Well, what do you know?
An Israeli spoof becomes the ‘anthem’ of rebels trying to change Libya. Now a song written two years ago by Israeli singer Bezalel, the son of Tunisian Jews – all curly locks, bulging triceps and eyeliner – has found favour with Tunisians.
Its name? Tunisia – of course.
The pop video (above) shows a romantic encounter between a Jewish boy and a Muslim girl. He wears her necklace charm together with his Star of David in symbolic fusion of the two cultures.
“It’s a call for coexistence with our brothers in the Arab world,” the singer gushes. “I was raised in a house which did not bear a grudge. I want to extend my hand in peace and maybe even cause history to stop repeating itself.”
Now, Ynet News reports, the story has attracted the attention of Arab media. Palestinian television reporter Anas Abu Arkoub said the song “is being embraced in Tunisia, in light of the recent developments in the Middle East.” He also spoke of the singer, an Israeli Jew of Tunisian descent, without mentioning his name. “This song didn’t come from Palestine, although it was shot in Jaffa,” the reporter said. “He belongs to the Zionist movement backed by Israel. It’s very rare for such a thing to happen in the Arab world.”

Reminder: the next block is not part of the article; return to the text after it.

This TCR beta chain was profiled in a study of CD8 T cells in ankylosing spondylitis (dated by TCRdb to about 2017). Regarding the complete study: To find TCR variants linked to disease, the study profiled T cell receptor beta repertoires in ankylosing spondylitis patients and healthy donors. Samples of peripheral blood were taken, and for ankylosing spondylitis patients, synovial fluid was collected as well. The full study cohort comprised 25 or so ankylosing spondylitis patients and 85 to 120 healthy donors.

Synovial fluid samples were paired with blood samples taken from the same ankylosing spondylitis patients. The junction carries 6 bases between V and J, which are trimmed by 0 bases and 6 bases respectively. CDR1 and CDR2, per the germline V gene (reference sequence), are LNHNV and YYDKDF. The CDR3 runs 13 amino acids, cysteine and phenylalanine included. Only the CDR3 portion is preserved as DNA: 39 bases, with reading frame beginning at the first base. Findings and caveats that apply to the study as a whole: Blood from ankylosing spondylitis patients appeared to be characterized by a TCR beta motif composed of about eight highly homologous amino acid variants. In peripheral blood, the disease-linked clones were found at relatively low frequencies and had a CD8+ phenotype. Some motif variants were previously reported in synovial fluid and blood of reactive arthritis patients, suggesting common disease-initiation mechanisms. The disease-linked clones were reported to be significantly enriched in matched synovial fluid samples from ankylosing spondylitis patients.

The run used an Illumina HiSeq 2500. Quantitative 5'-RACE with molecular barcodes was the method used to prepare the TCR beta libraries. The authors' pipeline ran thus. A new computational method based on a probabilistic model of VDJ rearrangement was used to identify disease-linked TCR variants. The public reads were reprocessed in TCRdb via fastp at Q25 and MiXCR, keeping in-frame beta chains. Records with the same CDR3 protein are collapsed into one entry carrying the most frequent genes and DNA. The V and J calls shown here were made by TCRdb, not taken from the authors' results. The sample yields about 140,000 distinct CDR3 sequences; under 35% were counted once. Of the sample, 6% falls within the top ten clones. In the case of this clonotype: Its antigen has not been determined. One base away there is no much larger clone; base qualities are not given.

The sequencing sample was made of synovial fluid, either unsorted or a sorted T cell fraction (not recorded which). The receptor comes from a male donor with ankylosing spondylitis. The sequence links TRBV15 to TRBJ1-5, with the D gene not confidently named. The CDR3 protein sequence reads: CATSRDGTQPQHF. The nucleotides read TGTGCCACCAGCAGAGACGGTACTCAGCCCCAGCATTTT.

The Palestinian TV broadcast about Bezalel did not name him
Make no mistake about it, the Jaffa of the video is Palestinian, with its mosques and minarets. The clip packs in every Arab cliche known to man – from camels and desert sands to belly dancers and veiled women.
The message is clearly that the dhimmi Jew has surrendered his own identity for ‘coexistence’.
The Arab world likes nothing better than to see a Mizrahi Jew wallowing in nostalgia for his Arab roots, from which he has been so cruelly ‘torn away’ by Zionism.
On the other hand, some Jews call Bezalel naive, and reflect bitterly that historically in Arab countries, the roles were reversed: Jewish women were enticed by Muslim men.